10. Defendant's telemarketers tell consumers that they must purchase the vacation immediately. The telemarketers respond to consumers who request time to think over the offer, or receive it in writing, with canned rebuttals such as "each confirmation number can only be activated once so you cannot call back and reactivate your number" or "by the time you receive something in the mail, the limited number of vacations would be gone." In fact, there is no limit to the number of vacations for sale.
11. Consumers give their credit card numbers to the telemarketer, who charges their credit cards. In the travel certificate industry, this payment is known as the "front end" fee. The "front end" fees are funneled through Defendant's merchant account at the Exchange Bank in Santa Rosa, California. The charges appear on consumers' credit card statements as Design Travel in Santa Rosa. In the course of its operation, Design Travel also has used other merchant accounts in addition to Defendant's account at Exchange Bank.
12. Consumers do not receive a vacation for the money charged to their credit card accounts. Instead, they receive a package containing a short video, some advertisements, and "reservation request forms" for the Bahamas Cruise and the central Florida vacation. In order to book the cruise or visit central Florida, consumers learn they must pay more money to Defendant or his affiliate. The required additional payment, or the "back end" fee as it is known in the travel certificate industry, generally is at least $198 to $298. The reservation forms falsely state that the "back end" fee is for "port charges, reservation fees, service charges and taxes." In fact, the "back end" fee pays for the consumers' cruise to the Bahamas and accommodations.
13. Upon discovering that they must pay more to take the vacation they thought they had already purchased, many consumers attempt to cancel their vacation and return their package to Defendant. In numerous instances, Design Travel fails to credit consumers' accounts within seven days of receiving the package or forgiving the debt, as required by the TILA and Regulation Z. In fact, in some cases, Defendant delays several months before crediting consumers' accounts.
14. Those consumers who actually take the vacation after paying the extra "back end" fee discover that the vacation was not the "World Class" vacation they were promised. Consumers discover that the "luxury" cruise is, in fact, a ferry ride to the Bahamas. If consumers wish to stay at the better-known hotels and resorts referred to in Defendant's solicitations they must pay yet more undisclosed "upgrade" fees; otherwise they must endure the vermin-infested accommodations in the Bahamas provided by Design Travel.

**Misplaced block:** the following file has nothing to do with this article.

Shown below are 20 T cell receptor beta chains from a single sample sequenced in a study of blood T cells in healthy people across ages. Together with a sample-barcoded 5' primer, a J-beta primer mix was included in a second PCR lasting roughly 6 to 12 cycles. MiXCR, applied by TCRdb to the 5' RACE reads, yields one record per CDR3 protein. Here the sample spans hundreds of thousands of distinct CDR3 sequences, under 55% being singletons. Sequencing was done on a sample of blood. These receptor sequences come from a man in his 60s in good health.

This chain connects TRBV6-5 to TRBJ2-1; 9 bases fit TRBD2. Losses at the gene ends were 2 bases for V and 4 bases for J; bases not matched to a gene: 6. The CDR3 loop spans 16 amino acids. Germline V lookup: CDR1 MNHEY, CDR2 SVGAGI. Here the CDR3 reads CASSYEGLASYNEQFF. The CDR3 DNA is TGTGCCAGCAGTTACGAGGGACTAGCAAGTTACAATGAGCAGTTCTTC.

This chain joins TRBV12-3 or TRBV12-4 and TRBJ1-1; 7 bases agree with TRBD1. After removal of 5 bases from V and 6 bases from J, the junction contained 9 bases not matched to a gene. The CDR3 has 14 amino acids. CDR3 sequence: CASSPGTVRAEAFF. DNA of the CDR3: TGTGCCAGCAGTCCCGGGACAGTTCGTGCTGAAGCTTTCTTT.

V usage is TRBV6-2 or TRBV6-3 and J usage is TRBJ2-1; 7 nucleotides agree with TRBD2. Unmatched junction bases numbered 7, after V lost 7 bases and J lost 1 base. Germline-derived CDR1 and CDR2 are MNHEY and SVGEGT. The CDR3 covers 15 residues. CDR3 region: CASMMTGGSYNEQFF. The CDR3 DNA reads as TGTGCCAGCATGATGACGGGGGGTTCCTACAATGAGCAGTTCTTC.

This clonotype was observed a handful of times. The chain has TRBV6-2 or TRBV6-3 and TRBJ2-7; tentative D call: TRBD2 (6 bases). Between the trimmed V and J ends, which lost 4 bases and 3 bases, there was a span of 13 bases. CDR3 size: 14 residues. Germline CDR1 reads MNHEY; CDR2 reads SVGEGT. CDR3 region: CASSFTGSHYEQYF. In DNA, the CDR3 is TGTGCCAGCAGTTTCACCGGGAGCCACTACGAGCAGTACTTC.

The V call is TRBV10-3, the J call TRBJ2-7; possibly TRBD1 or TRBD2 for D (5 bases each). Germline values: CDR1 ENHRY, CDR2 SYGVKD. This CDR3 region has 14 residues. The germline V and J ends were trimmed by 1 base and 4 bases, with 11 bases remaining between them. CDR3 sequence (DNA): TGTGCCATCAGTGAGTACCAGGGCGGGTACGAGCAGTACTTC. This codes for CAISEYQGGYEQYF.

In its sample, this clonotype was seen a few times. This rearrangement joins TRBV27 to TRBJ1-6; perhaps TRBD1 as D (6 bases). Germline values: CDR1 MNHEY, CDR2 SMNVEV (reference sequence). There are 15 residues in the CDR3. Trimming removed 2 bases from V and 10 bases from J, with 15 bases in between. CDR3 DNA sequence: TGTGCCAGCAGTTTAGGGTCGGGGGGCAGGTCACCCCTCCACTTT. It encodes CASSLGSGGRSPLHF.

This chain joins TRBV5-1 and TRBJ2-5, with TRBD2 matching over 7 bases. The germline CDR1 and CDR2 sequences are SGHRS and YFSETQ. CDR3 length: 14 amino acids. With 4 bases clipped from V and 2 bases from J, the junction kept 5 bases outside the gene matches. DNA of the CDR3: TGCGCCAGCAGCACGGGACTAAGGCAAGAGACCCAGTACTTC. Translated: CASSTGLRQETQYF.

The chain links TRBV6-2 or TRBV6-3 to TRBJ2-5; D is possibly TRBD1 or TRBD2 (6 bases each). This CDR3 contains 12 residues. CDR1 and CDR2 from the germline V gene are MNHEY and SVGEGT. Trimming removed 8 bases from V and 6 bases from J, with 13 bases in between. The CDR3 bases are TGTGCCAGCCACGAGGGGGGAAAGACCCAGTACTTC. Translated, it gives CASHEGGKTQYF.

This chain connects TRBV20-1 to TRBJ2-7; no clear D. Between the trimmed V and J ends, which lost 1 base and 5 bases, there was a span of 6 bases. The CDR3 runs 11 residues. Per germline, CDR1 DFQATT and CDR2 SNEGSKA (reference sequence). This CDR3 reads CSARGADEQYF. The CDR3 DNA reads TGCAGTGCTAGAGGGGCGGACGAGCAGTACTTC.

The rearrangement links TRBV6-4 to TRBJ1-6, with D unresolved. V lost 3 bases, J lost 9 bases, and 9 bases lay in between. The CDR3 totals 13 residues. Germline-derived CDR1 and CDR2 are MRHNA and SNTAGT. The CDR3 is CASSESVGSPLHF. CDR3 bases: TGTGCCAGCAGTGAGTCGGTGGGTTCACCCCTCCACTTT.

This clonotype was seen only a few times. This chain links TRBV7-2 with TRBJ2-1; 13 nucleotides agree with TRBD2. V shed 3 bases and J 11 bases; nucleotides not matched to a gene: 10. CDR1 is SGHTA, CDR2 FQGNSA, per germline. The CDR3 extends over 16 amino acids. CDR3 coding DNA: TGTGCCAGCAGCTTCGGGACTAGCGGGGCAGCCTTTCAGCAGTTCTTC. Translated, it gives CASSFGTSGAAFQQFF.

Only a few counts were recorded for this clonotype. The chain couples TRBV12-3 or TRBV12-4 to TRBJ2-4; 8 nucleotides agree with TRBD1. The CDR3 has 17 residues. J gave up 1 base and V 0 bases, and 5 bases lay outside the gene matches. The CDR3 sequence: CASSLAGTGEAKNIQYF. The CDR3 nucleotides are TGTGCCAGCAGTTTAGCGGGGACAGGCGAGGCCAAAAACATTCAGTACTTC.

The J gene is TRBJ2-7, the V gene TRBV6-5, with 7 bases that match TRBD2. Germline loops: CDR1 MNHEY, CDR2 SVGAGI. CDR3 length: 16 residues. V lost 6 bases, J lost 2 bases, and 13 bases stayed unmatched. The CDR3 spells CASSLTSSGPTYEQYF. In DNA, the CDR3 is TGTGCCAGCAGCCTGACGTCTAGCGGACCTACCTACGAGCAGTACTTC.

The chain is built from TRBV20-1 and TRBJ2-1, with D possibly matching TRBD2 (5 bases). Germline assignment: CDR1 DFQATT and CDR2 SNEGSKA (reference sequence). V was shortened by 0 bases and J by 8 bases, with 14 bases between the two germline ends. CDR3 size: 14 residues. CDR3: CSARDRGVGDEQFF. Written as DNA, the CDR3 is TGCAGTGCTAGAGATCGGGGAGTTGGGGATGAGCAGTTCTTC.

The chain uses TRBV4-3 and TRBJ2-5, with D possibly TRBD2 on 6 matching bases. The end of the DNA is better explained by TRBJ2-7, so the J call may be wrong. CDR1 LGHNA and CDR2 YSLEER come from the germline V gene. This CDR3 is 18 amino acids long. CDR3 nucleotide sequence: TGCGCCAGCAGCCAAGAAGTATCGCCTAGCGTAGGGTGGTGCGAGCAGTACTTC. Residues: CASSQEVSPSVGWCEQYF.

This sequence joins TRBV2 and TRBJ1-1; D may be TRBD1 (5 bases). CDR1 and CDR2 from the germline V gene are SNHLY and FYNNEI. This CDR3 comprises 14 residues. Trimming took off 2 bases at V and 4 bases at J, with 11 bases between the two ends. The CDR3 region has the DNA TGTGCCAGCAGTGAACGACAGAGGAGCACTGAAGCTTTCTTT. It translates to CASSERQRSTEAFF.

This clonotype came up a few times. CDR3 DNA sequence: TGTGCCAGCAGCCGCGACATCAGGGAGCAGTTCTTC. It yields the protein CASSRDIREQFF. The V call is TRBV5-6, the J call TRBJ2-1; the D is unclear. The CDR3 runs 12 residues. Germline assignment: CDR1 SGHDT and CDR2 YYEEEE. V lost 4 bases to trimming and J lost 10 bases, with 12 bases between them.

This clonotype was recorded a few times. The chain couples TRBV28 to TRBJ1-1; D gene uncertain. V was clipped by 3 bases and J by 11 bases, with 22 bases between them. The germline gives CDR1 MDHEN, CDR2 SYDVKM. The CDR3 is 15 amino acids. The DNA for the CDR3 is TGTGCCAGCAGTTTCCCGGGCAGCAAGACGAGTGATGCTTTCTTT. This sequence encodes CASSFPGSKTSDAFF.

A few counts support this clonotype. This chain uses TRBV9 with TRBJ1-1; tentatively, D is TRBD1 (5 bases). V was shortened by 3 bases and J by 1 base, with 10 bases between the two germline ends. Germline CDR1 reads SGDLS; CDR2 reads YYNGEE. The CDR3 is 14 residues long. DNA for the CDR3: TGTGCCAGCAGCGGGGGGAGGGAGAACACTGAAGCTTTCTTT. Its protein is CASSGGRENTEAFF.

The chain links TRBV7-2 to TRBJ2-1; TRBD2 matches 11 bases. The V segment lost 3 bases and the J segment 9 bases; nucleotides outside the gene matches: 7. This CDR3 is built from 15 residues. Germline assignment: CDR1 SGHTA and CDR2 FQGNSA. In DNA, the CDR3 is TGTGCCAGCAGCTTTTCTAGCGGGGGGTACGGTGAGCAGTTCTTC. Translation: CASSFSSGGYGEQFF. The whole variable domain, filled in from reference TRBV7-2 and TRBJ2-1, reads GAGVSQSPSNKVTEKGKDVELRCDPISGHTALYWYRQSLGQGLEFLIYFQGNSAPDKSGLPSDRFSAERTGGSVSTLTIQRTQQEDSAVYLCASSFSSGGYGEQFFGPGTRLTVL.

THE FEDERAL TRADE COMMISSION ACT
15. Section 5(a) of the FTC Act, 15 U.S.C. § 45(a), provides that "unfair or deceptive acts or practices in or affecting commerce are hereby declared unlawful."
VIOLATIONS OF THE FTC ACT
16. Paragraphs 1 through 15 are incorporated herein by reference.
17. Since at least 1995, in connection with the telemarketing of vacations, Defendant, in numerous instances, has represented, or has caused his telemarketers or other agents to represent, directly or by implication, that consumers who pay Design Travel the amount specified in the initial solicitation or the initial sales call will receive a vacation.
18. In truth and fact, in numerous instances, consumers who pay Design Travel the amount specified in the initial solicitation or initial sales call do not receive a vacation. All the consumer receives for the payment is the option to purchase a vacation. In order to receive the vacation, the consumer must pay an additional amount to Design Travel or its affiliate.
19. Therefore, Defendant's representation as set forth in Paragraph 17 is false and misleading, and constitutes a deceptive act or practice in violation of Section 5(a) of the FTC Act, 15 U.S.C. § 45(a).
THE FTC TELEMARKETING SALES RULE
20. Defendant is a "seller" or "telemarketer" engaged in "telemarketing," as those terms are defined in the Telemarketing Sales Rule, 16 C.F.R. §§ 310.2(r), (t) and (u).
21. In the Telemarketing Act, Congress directed the FTC to prescribe rules prohibiting deceptive or abusive telemarketing acts or practices, including the following:
15 U.S.C. § 6102(a)(3)(C). On August 16, 1995, the FTC promulgated the Telemarketing Sales Rule, 16 C.F.R. Part 310. The Rule became effective on December 31, 1995.
22. The Telemarketing Sales Rule requires a telemarketer "[b]efore a customer pays for goods or services offered . . . to disclose, in a clear and conspicuous manner . . . [t]he total costs to purchase, receive, or use, and the quantity of, any goods or services that are the subject of the sales offer. . . ." 16 C.F.R. § 310.3(a)(1)(i).